Sunday, November 26, 2006

The First Thanksgiving (That I Remember)

It was war time, those winters of the early 1940’s when I was a child. We lived in the little house at 7328 Washington Street in Waldo, not too far from the end-of-the-line for the streetcar. My father took it back and forth to work downtown in the Dierks Building. Mother was a housewife (even wearing Nellie Don housedresses!) and I think things were economically a bit tight. My sister was married and living in New York so it was just the three of us, eking out our lives as the war raged on two fronts.

The Thanksgiving I remember was not during the first winter after the attack on Pearl Harbor when patriotism flared brightly, nor the second winter when people were willingly making the sacrifices asked of them. But later…1944, I think. Gas was rationed and tires were difficult to replace so my parents drove the car rarely and carefully, only on special occasions.

My mother was still grieving the death of her mother, my grandmother, a few weeks after Pearl Harbor. She wanted, more than anything, to spend Thanksgiving with her Aunt Addie, her mother’s sister who lived in Wilder, Kansas. After much discussion over cups of coffee at the kitchen table, my parents decided to get the 1936 Plymouth out of the garage and make the drive over narrow, hilly back roads to the ancient tilting farmhouse where Aunt Addie lived.

For a child of seven, it was a trip to the end of the earth. Much ado was made about what I should wear and eventually I ended up in a plaid dress under a scratchy snow suit with leggings and a hat with a chin strap. In a paper grocery bag, my mother packed some items for my entertainment. A book to read (I believe it featured a little girl named Honeybunch) was essential for the car ride. In a shoe box were scissors, colored paper, scraps of fabric, paste, and cardboard to keep me busy once we arrived.

The meal was at Cousin Cora Lee’s house (a stone’s throw from Aunt Addie’s) and the place was crowded with family. Aunt Addie, of course, and Cora Lee lived in Wilder. Aunt Ethel, an unmarried school teacher came from Topeka. Aunt Nadine and her husband Uncle George who was a minister made a long drive from Baldwin, Kansas bringing their grown daughter, Dorothy Fay. Cora Lee’s son Lawrence and his wife Wilma were there with their three children Mary Beth, Brian, and Gloria who all lived in a trailer in Bonner Springs and walked the two miles as they did not have a car. Ten adults at the big table and four of us at the children’s table.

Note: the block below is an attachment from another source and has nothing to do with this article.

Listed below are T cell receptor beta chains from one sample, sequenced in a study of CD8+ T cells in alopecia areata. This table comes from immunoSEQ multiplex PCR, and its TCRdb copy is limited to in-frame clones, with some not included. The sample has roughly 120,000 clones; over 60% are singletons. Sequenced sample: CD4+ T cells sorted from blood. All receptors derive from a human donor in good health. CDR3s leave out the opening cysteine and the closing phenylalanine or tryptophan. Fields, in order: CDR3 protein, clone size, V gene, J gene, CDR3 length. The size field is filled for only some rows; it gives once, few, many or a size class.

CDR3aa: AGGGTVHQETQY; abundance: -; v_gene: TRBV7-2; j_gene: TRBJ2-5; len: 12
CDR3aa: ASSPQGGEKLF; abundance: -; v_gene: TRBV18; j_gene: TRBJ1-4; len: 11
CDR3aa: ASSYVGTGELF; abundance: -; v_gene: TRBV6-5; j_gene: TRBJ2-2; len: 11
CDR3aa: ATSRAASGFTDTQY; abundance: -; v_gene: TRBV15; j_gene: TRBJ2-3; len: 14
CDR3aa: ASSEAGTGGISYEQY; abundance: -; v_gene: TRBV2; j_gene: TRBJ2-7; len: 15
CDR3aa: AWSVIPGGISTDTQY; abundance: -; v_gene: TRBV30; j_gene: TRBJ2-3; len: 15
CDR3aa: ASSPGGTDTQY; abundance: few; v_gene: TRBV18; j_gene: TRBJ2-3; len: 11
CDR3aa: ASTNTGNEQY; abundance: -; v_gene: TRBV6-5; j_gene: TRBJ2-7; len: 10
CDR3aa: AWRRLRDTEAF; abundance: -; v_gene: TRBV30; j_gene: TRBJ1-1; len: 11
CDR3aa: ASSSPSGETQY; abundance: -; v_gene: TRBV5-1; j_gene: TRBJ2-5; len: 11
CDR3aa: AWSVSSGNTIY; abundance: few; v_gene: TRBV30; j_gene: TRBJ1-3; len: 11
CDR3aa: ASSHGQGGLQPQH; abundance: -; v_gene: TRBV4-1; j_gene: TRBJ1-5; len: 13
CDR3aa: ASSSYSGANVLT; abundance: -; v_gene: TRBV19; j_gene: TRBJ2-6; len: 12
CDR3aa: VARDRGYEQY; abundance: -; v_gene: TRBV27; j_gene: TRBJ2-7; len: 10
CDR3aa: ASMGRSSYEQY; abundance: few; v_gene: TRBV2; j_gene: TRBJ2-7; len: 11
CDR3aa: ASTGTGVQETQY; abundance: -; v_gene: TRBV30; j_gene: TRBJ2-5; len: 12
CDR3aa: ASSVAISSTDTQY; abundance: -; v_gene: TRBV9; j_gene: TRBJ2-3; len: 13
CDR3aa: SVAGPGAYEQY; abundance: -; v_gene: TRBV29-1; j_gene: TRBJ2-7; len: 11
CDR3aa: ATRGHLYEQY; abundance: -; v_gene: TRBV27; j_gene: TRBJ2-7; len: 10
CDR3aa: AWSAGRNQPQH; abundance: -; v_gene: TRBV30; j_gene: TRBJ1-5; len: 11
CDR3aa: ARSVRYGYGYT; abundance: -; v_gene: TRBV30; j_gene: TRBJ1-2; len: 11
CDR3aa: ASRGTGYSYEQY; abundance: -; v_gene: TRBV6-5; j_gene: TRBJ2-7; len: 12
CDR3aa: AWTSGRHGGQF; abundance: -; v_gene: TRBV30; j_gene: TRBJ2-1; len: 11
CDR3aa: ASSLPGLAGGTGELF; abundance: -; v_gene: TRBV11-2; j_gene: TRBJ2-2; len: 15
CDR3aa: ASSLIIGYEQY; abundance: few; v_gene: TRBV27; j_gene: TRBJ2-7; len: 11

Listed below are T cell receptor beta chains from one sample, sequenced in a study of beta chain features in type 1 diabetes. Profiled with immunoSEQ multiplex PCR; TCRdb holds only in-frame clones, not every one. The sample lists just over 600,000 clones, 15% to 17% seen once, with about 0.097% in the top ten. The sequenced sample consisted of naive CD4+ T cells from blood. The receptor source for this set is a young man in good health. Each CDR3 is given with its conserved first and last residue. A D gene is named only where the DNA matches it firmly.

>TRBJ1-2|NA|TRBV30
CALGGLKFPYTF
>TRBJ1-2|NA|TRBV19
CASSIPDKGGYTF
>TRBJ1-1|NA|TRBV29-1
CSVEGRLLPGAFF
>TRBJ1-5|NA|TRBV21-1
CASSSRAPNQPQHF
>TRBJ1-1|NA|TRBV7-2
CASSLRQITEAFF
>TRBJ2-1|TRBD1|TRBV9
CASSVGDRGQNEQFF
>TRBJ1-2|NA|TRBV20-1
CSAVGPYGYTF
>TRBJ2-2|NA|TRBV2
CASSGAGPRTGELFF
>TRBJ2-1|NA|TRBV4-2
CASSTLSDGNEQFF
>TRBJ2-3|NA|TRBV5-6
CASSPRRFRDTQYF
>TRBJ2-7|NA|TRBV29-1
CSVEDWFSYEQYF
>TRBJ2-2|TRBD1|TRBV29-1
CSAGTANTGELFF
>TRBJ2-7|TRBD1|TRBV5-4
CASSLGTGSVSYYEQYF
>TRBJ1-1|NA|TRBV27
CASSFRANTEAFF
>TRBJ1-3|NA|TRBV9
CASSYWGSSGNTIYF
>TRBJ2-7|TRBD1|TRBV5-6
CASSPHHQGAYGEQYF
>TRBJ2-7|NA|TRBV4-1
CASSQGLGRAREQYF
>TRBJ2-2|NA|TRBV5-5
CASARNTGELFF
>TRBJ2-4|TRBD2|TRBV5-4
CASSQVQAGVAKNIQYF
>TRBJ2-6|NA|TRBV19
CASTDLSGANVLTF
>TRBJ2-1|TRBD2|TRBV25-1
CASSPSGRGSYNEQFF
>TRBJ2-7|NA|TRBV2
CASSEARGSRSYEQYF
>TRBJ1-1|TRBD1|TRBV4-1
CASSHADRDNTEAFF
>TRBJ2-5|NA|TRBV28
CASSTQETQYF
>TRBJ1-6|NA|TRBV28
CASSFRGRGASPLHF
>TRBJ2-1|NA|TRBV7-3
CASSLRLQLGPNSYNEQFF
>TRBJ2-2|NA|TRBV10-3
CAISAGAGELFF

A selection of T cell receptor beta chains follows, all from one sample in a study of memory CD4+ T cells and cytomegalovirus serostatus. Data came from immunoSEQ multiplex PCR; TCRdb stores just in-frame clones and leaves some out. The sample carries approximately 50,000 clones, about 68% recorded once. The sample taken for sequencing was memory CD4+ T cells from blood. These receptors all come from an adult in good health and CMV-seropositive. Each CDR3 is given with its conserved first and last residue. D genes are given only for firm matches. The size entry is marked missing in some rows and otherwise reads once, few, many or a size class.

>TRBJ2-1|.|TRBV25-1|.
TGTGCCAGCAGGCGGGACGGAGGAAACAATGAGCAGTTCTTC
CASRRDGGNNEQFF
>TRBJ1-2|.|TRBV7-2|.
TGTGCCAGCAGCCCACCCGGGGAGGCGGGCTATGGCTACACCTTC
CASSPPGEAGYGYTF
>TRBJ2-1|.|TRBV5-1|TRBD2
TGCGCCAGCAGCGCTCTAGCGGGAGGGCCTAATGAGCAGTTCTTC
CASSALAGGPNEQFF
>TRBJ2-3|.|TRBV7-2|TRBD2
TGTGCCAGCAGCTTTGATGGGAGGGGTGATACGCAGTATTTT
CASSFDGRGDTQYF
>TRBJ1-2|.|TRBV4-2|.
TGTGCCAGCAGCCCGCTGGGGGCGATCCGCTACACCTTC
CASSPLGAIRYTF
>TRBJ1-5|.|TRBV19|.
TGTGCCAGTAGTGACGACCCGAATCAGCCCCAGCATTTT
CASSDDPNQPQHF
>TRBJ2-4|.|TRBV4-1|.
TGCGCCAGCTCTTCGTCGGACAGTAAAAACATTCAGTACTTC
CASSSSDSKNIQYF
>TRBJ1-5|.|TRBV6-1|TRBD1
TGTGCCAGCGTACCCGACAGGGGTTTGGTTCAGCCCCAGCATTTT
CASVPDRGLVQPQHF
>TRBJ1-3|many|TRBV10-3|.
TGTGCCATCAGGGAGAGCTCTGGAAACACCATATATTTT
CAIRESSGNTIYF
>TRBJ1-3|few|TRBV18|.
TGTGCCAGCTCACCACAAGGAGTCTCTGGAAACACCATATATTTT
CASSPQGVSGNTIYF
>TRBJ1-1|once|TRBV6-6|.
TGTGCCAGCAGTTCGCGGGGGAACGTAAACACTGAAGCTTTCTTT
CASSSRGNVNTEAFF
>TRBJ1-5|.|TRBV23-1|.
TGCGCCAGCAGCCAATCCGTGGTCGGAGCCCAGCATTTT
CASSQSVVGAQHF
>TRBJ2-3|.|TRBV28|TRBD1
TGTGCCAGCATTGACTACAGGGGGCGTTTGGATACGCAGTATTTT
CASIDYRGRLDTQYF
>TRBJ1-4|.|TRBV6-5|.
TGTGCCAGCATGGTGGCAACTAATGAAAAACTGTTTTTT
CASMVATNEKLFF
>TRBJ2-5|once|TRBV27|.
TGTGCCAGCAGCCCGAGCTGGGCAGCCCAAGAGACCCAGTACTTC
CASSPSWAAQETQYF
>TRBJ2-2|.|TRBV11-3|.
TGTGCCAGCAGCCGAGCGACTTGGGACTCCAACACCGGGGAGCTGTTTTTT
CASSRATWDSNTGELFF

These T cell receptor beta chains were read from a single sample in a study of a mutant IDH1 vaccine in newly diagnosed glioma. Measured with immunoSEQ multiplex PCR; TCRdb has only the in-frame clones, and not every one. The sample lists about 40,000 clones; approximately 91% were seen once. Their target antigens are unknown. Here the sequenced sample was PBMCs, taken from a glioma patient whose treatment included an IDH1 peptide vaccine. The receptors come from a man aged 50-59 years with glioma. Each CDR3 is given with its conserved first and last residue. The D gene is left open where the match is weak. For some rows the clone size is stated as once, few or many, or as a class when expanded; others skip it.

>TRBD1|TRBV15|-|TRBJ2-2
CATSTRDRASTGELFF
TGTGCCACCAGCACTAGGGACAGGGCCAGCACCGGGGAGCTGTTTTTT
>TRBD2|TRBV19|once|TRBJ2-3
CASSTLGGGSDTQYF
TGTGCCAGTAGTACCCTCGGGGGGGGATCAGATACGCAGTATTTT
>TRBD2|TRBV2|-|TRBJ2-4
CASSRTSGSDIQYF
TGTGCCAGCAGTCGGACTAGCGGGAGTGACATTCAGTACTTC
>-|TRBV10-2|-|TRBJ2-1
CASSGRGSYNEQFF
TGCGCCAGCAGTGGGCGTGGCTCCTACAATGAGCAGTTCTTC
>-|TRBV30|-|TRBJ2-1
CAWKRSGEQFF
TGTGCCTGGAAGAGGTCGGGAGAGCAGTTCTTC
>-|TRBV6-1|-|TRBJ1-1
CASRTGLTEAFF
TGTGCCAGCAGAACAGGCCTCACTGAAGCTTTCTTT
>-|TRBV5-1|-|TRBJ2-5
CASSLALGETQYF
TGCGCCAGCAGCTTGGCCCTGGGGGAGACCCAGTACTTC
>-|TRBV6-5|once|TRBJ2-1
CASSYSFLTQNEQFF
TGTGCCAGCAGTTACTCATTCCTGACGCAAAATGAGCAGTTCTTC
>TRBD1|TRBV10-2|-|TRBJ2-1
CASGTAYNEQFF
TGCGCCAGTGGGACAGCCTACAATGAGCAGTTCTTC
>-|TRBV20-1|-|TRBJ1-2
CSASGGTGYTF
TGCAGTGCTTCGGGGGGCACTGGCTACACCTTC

While the women cooked and the men sat smoking and talking about the war, the Baker children ran wild outdoors and I played paper dolls on the rag rug on the floor of the bedroom. My mother was very critical of the behavior of her cousin Lawrence’s children. So I was separated from the bad influence and set to making my own dolls from the materials she had brought for that purpose. I still remember the smells coming from the big country kitchen, the fire in the wood stove and the circles of increasing chill as you moved away from it.

Like every meal eaten during war time, every morsel was to be devoured and a clean plate sent to the kitchen after the dinner was over. The meal was fried chicken (from Aunt Addie’s hen house), potatoes, beets and turnips from the root cellar, and vegetables “put up” during the bounty of summer. Biscuits and gravy and my mother’s famous cranberry salad. Mince pie for dessert. Or pumpkin. Or apple. Whipped cream from the milk cow out back in the barn. A country menu of sturdy food for folks who produced most of it. I believe the flour and the berries were all that were purchased in a store. Today my Aunt Addie’s farm would be called “sustainable.” Back then, she called it “everthing I need.” Not much “store bought.”

After the coffee and pie and washing and drying the dishes, the family continued to sit around the table talking of the war and Roosevelt and rationing and all were interested in how Frances was doing living in New York where they had blackouts and shortages and no farms nearby to provide for their needs.

Somewhere around 7:00 p.m. the sleek silver Santa Fe Chief roared through town on the way to California. The signal that it was time to start the journey home. Aunt Addie filled bags with jars of fruits and vegetables from her orchards and gardens for us to take home. She promised to come to Kansas City for a visit, but Lawrence would have to drive her. She was in her 80s then and had never owned a car but drove her horse and buggy to Bonner Springs when she needed to go which was about twice a year.

We drove back to Kansas City in the dark, late in the day, satiated with food and groggy from the intense family experience. As we drove through the night, a few snowflakes began to fall and by the time we reached our little house, the lawns were white and gleaming. That would be sixty two years ago and I can still remember it so clearly. It is my earliest Thanksgiving memory and one that still stands out as a time of family and love and warmth and bountiful food. And how, despite the dark years of the war, we knew we had each other.


Post a Comment

<< Home